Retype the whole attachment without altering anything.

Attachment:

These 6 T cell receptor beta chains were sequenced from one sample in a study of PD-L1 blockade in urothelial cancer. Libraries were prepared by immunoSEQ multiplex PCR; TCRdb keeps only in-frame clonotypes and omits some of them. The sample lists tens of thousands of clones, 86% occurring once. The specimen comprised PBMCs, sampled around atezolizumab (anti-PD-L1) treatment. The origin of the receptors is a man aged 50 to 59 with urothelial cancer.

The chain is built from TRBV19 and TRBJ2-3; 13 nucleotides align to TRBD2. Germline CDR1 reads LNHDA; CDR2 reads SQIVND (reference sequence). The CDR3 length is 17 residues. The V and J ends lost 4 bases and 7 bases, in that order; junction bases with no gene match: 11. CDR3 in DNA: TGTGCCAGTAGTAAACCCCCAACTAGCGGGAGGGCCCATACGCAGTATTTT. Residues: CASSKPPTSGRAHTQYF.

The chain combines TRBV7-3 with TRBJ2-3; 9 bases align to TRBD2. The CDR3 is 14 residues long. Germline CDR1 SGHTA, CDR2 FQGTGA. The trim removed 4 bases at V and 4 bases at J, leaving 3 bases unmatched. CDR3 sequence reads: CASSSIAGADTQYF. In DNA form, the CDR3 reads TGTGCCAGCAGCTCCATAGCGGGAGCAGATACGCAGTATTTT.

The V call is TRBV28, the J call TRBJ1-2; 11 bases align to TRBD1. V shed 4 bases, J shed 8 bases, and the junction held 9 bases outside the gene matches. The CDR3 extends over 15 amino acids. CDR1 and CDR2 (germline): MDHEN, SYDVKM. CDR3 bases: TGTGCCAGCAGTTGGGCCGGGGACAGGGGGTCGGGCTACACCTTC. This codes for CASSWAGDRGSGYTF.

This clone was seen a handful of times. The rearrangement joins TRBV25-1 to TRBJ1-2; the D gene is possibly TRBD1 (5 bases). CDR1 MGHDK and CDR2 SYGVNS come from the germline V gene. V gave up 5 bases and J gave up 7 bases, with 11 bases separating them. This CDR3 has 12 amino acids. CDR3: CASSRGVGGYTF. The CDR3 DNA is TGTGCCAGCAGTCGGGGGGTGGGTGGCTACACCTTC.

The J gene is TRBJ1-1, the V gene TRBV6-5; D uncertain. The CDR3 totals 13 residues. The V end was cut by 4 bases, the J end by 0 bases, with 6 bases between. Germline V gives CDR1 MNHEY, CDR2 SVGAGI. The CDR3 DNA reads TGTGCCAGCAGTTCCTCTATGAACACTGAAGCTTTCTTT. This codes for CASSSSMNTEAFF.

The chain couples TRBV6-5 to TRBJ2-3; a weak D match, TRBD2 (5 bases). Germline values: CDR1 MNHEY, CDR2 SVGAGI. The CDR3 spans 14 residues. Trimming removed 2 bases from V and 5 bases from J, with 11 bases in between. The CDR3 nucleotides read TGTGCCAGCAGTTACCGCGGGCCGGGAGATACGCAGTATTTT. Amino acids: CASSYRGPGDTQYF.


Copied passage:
These 6 T cell receptor beta chains were sequenced from one sample in a study of PD-L1 blockade in urothelial cancer. Libraries were prepared by immunoSEQ multiplex PCR; TCRdb keeps only in-frame clonotypes and omits some of them. The sample lists tens of thousands of clones, 86% occurring once. The specimen comprised PBMCs, sampled around atezolizumab (anti-PD-L1) treatment. The origin of the receptors is a man aged 50 to 59 with urothelial cancer.

The chain is built from TRBV19 and TRBJ2-3; 13 nucleotides align to TRBD2. Germline CDR1 reads LNHDA; CDR2 reads SQIVND (reference sequence). The CDR3 length is 17 residues. The V and J ends lost 4 bases and 7 bases, in that order; junction bases with no gene match: 11. CDR3 in DNA: TGTGCCAGTAGTAAACCCCCAACTAGCGGGAGGGCCCATACGCAGTATTTT. Residues: CASSKPPTSGRAHTQYF.

The chain combines TRBV7-3 with TRBJ2-3; 9 bases align to TRBD2. The CDR3 is 14 residues long. Germline CDR1 SGHTA, CDR2 FQGTGA. The trim removed 4 bases at V and 4 bases at J, leaving 3 bases unmatched. CDR3 sequence reads: CASSSIAGADTQYF. In DNA form, the CDR3 reads TGTGCCAGCAGCTCCATAGCGGGAGCAGATACGCAGTATTTT.

The V call is TRBV28, the J call TRBJ1-2; 11 bases align to TRBD1. V shed 4 bases, J shed 8 bases, and the junction held 9 bases outside the gene matches. The CDR3 extends over 15 amino acids. CDR1 and CDR2 (germline): MDHEN, SYDVKM. CDR3 bases: TGTGCCAGCAGTTGGGCCGGGGACAGGGGGTCGGGCTACACCTTC. This codes for CASSWAGDRGSGYTF.

This clone was seen a handful of times. The rearrangement joins TRBV25-1 to TRBJ1-2; the D gene is possibly TRBD1 (5 bases). CDR1 MGHDK and CDR2 SYGVNS come from the germline V gene. V gave up 5 bases and J gave up 7 bases, with 11 bases separating them. This CDR3 has 12 amino acids. CDR3: CASSRGVGGYTF. The CDR3 DNA is TGTGCCAGCAGTCGGGGGGTGGGTGGCTACACCTTC.

The J gene is TRBJ1-1, the V gene TRBV6-5; D uncertain. The CDR3 totals 13 residues. The V end was cut by 4 bases, the J end by 0 bases, with 6 bases between. Germline V gives CDR1 MNHEY, CDR2 SVGAGI. The CDR3 DNA reads TGTGCCAGCAGTTCCTCTATGAACACTGAAGCTTTCTTT. This codes for CASSSSMNTEAFF.

The chain couples TRBV6-5 to TRBJ2-3; a weak D match, TRBD2 (5 bases). Germline values: CDR1 MNHEY, CDR2 SVGAGI. The CDR3 spans 14 residues. Trimming removed 2 bases from V and 5 bases from J, with 11 bases in between. The CDR3 nucleotides read TGTGCCAGCAGTTACCGCGGGCCGGGAGATACGCAGTATTTT. Amino acids: CASSYRGPGDTQYF.